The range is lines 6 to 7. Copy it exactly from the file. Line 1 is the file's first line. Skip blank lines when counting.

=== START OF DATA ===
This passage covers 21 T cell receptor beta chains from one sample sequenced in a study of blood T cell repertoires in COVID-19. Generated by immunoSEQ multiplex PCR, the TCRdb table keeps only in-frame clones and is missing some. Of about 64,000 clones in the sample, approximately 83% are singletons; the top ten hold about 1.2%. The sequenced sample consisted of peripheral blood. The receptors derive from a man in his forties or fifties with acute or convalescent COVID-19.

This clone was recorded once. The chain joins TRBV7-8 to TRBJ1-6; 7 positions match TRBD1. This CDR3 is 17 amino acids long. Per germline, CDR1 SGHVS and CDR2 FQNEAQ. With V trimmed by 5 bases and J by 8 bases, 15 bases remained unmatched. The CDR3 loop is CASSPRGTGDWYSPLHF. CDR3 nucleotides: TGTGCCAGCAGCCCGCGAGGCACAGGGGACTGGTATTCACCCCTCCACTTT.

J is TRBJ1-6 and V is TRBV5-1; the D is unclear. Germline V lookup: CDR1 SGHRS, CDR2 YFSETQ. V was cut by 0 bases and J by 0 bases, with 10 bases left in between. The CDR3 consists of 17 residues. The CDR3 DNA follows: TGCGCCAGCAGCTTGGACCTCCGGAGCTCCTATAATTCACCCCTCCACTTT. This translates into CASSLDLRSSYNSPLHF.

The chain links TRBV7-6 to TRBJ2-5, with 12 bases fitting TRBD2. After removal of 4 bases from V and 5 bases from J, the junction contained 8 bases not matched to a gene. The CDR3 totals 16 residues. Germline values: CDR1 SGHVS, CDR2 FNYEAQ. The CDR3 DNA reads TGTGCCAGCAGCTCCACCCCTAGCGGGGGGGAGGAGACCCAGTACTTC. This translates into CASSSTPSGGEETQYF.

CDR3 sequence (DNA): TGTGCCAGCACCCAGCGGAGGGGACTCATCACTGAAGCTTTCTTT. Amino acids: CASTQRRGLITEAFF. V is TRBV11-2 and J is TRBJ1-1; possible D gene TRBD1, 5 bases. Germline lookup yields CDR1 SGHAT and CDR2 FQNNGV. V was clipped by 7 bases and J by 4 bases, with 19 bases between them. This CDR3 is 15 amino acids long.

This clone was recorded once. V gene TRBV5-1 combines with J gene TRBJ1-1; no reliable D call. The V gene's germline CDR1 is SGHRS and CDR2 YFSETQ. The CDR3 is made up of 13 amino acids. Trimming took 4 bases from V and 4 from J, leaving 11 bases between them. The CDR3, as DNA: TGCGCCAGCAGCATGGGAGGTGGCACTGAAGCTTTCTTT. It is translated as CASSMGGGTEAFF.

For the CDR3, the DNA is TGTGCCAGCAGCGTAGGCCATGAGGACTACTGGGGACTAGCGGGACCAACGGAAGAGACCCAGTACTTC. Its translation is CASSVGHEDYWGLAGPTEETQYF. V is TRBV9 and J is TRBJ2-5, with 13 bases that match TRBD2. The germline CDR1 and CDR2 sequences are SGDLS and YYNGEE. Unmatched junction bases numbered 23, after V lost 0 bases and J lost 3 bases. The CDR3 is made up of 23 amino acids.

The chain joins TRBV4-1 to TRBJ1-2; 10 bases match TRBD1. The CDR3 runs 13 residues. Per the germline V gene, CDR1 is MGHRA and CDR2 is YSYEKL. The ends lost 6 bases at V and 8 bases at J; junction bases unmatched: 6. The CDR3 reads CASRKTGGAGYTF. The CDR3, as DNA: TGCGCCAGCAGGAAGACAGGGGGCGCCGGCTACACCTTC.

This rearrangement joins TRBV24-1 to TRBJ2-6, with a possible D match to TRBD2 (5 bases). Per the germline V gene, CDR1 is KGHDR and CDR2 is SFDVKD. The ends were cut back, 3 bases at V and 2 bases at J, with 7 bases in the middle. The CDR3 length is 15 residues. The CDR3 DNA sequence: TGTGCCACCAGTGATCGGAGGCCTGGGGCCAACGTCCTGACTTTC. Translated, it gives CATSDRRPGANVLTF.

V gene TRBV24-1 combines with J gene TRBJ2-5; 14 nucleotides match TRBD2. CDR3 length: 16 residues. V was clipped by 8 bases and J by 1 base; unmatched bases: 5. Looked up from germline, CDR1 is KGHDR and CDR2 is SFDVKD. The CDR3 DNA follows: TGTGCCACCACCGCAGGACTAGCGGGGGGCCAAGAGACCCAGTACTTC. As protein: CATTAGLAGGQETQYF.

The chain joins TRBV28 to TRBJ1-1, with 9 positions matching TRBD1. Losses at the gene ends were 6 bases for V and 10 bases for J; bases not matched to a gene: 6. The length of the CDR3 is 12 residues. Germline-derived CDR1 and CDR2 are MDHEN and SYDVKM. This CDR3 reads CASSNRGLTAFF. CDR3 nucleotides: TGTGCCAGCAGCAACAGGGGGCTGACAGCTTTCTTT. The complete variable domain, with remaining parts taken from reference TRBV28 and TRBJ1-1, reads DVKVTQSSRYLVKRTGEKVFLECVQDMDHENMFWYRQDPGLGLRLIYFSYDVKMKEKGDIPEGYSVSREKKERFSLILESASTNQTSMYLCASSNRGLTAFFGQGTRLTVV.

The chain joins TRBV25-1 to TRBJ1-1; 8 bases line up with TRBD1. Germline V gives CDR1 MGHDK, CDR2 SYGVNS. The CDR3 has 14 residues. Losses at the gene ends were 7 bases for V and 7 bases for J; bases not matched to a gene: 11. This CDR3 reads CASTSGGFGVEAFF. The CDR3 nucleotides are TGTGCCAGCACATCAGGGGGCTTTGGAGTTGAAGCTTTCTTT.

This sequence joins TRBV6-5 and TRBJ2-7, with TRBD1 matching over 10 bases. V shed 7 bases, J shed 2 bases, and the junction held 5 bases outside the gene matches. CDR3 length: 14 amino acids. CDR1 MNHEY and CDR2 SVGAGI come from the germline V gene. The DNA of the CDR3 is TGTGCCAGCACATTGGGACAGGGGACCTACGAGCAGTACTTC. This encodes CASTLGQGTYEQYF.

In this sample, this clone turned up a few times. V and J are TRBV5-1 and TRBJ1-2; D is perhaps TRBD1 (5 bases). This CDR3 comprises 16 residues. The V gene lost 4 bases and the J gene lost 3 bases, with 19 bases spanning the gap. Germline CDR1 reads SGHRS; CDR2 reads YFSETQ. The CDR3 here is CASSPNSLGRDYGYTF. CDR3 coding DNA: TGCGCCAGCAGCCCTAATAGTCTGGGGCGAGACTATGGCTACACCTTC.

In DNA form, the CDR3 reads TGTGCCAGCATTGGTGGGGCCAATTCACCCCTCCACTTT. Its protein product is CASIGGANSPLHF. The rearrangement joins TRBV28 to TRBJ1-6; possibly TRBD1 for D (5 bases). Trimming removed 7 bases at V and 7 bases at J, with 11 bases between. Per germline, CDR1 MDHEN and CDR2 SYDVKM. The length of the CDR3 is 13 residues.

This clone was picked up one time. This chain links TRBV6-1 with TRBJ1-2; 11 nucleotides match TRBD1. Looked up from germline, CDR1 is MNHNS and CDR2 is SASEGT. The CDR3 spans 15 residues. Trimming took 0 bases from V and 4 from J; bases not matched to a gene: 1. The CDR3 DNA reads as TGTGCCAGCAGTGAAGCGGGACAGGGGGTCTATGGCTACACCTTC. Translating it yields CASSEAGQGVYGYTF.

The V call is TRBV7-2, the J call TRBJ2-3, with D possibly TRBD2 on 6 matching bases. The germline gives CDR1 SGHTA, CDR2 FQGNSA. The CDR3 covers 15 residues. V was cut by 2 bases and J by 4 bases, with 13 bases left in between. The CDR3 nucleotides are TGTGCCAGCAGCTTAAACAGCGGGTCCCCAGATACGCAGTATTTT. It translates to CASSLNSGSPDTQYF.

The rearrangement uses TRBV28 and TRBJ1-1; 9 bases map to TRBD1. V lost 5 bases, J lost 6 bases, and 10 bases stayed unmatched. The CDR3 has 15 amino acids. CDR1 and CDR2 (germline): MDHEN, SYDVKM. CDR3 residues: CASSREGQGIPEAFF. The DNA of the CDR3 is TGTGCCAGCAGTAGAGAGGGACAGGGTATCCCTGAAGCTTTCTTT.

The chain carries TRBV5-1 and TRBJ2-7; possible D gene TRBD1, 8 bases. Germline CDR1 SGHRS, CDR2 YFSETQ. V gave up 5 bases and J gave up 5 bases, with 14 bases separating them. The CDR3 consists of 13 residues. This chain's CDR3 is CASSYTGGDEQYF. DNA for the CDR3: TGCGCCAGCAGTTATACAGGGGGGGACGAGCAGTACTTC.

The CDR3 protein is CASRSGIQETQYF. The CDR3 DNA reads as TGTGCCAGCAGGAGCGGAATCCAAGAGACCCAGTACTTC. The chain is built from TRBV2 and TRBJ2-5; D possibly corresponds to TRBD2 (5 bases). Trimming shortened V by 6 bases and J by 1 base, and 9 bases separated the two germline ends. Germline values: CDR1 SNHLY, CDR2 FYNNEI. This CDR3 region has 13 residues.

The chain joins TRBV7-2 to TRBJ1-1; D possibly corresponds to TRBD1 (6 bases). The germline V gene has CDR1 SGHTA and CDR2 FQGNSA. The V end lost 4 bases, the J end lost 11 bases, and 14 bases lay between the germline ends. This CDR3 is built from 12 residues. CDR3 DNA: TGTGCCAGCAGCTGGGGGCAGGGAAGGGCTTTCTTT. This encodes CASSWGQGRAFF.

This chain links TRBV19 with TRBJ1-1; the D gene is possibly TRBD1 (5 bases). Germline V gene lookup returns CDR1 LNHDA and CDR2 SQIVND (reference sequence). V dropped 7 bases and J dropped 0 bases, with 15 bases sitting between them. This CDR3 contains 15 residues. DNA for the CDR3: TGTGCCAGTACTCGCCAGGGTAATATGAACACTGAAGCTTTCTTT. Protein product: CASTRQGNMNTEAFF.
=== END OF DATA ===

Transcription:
This clone was recorded once. V gene TRBV5-1 combines with J gene TRBJ1-1; no reliable D call. The V gene's germline CDR1 is SGHRS and CDR2 YFSETQ. The CDR3 is made up of 13 amino acids. Trimming took 4 bases from V and 4 from J, leaving 11 bases between them. The CDR3, as DNA: TGCGCCAGCAGCATGGGAGGTGGCACTGAAGCTTTCTTT. It is translated as CASSMGGGTEAFF.

For the CDR3, the DNA is TGTGCCAGCAGCGTAGGCCATGAGGACTACTGGGGACTAGCGGGACCAACGGAAGAGACCCAGTACTTC. Its translation is CASSVGHEDYWGLAGPTEETQYF. V is TRBV9 and J is TRBJ2-5, with 13 bases that match TRBD2. The germline CDR1 and CDR2 sequences are SGDLS and YYNGEE. Unmatched junction bases numbered 23, after V lost 0 bases and J lost 3 bases. The CDR3 is made up of 23 amino acids.